I enjoy looking at ZiPS player comps, where, again, we can see some exciting potential comparisons if respective players reach the heights of the potential they have flashed. Sign me up for Triston McKenzie as Mike Mussina (3 inches taller and 25 pounds lighter), Tanner Bibee as Johnny Cueto, Logan Allen as Joe Shaute, and Gavin Williams as Jaret Wright who stays healthy (which isn’t how ZiPS is comping him, of course), and Jack Leftwich as Miles Mikolas would actually be a pretty excellent #5 starter. The projections are rightly skeptical of Doug Nikhazy, until he lowers that 6.44 BB/9 he put up in Akron. Lowering a 5.21 BB/9 rate for Joey Cantillo would also do a lot toward helping his projected ability to help the 2024 team if need be.

One place I feel the computers may be offering some optimism that has the potential to not age well is with James Karinchak. The computers seem to be expecting that the career high 12.5% barrel-rate he surrendered in 2023 is a bit of an outlier. He’s not expected to be the 2.92 xERA he was in 2022, but I think we would all settle for a 112 ERA+ from the volatile reliever. However, his 1% decline in spin rate and inability to consistently locate his curveball had a dramatic effect on his fastball in 2023, lowering its run value from +12 in 2022 to -6 in 2023. Maybe it’s reasonable to expect that he will find the ability to split the difference between those numbers, but I would take the under on the 112 ERA+ from observing Karinchak’s struggles to command the baseball throughout the 2023 season following the institution of the pitch clock and restrictions on applying sunscreen to the ball.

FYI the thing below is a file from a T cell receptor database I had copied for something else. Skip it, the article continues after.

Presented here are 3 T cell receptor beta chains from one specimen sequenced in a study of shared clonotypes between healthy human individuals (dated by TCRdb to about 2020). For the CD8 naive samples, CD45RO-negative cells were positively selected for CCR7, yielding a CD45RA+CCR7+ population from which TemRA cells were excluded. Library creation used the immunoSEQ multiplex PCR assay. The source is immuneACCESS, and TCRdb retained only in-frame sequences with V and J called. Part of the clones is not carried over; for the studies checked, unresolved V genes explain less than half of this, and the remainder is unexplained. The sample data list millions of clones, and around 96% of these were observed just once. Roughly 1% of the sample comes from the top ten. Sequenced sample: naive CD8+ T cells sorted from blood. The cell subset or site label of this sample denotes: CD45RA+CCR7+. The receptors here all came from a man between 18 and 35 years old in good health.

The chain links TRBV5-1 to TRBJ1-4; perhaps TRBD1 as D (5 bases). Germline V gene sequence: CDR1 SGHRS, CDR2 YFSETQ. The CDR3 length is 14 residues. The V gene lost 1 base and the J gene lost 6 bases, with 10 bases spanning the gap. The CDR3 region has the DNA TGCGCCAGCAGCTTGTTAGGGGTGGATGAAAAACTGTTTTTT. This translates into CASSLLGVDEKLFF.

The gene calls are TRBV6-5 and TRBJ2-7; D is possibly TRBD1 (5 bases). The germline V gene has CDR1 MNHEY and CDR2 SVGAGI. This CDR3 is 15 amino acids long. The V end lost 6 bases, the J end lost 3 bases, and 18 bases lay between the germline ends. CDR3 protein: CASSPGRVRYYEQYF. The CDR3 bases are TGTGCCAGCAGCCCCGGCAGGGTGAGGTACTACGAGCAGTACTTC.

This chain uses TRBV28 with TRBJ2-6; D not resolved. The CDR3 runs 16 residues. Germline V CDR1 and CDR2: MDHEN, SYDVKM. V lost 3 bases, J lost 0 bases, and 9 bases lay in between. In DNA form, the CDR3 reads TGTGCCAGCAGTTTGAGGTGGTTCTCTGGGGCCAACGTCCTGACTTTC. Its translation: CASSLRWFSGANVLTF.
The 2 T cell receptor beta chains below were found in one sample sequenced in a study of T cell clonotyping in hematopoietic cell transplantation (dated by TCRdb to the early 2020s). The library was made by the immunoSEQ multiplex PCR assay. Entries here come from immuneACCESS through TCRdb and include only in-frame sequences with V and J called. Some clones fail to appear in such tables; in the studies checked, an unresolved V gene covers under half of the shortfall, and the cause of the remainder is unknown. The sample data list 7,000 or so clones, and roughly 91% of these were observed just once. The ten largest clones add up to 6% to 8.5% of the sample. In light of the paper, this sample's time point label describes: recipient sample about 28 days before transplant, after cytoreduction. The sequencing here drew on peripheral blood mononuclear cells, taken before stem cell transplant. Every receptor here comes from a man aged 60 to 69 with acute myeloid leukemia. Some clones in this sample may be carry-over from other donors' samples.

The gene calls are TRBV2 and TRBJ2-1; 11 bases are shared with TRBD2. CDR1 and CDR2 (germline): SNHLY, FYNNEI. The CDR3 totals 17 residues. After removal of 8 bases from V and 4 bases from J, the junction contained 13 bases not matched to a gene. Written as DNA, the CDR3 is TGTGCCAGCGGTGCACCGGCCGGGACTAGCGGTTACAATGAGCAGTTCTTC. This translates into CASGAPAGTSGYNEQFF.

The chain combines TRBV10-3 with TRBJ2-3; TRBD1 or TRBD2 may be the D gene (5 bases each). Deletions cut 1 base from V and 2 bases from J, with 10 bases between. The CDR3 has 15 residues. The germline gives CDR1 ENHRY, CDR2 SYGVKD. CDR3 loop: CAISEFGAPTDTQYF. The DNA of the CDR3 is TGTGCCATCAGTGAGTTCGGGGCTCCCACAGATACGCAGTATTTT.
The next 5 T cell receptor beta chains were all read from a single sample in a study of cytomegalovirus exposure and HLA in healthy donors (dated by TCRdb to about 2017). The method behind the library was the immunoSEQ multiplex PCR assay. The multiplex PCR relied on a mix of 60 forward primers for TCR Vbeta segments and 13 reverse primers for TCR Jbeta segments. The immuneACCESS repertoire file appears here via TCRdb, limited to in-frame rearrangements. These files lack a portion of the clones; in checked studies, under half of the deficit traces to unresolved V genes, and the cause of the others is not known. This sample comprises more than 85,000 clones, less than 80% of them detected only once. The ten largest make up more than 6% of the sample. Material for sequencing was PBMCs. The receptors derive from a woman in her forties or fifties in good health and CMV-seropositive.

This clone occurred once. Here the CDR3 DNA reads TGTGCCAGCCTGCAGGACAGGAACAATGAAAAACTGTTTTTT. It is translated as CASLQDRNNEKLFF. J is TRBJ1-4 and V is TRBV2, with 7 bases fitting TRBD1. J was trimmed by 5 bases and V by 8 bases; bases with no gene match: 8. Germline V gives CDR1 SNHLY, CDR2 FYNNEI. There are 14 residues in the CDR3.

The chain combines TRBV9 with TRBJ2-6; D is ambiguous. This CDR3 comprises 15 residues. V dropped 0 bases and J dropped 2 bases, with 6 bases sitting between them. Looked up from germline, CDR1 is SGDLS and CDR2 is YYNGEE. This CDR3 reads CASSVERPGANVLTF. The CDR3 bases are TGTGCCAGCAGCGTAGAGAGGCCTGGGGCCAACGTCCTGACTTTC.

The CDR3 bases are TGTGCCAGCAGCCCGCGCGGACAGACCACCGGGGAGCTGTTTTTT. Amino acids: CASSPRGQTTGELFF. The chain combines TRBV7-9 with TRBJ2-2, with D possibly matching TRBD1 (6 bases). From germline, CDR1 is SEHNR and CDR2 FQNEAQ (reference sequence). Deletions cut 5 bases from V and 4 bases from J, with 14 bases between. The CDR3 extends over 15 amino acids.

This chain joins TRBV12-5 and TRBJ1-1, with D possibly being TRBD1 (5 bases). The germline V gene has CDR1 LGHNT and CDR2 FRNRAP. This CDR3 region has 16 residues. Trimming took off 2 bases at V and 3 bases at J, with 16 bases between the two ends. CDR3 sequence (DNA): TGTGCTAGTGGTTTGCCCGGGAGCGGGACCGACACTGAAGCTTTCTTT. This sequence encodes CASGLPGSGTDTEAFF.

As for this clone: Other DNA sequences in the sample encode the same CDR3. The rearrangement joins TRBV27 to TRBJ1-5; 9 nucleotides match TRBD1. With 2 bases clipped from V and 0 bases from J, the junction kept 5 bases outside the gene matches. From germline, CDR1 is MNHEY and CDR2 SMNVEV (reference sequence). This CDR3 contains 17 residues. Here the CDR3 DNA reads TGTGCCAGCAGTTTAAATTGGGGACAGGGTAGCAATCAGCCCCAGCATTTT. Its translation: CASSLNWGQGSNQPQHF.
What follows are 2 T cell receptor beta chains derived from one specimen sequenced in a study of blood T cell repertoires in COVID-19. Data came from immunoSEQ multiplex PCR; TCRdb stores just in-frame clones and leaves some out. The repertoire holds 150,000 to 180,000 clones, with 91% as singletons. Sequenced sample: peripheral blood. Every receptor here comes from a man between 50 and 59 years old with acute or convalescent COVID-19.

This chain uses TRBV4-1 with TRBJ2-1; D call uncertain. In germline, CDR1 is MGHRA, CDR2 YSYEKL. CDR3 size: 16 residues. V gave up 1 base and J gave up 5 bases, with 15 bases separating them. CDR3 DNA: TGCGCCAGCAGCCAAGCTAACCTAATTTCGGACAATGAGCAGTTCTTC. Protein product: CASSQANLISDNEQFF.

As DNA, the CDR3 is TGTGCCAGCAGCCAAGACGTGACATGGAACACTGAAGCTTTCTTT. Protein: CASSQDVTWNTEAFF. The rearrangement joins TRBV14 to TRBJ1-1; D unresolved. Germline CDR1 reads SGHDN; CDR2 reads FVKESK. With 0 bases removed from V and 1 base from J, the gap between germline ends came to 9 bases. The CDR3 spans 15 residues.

Overall, ZiPS paints a rosy picture for the 2024 Guardians' pitching, especially if the starters (ahem, McKenzie and Bieber) can remain relatively healthy. Adding some additional rotation depth would be a wise move, and as the market shakes out, the Guardians will probably at least add a vet or two on a minor-league deal. But, even given just the current options on the 40-man, it's fair for Guardians fans to be optimistic about the team's chances of doing a good job limiting run-scoring opportunities for the opposition in 2024.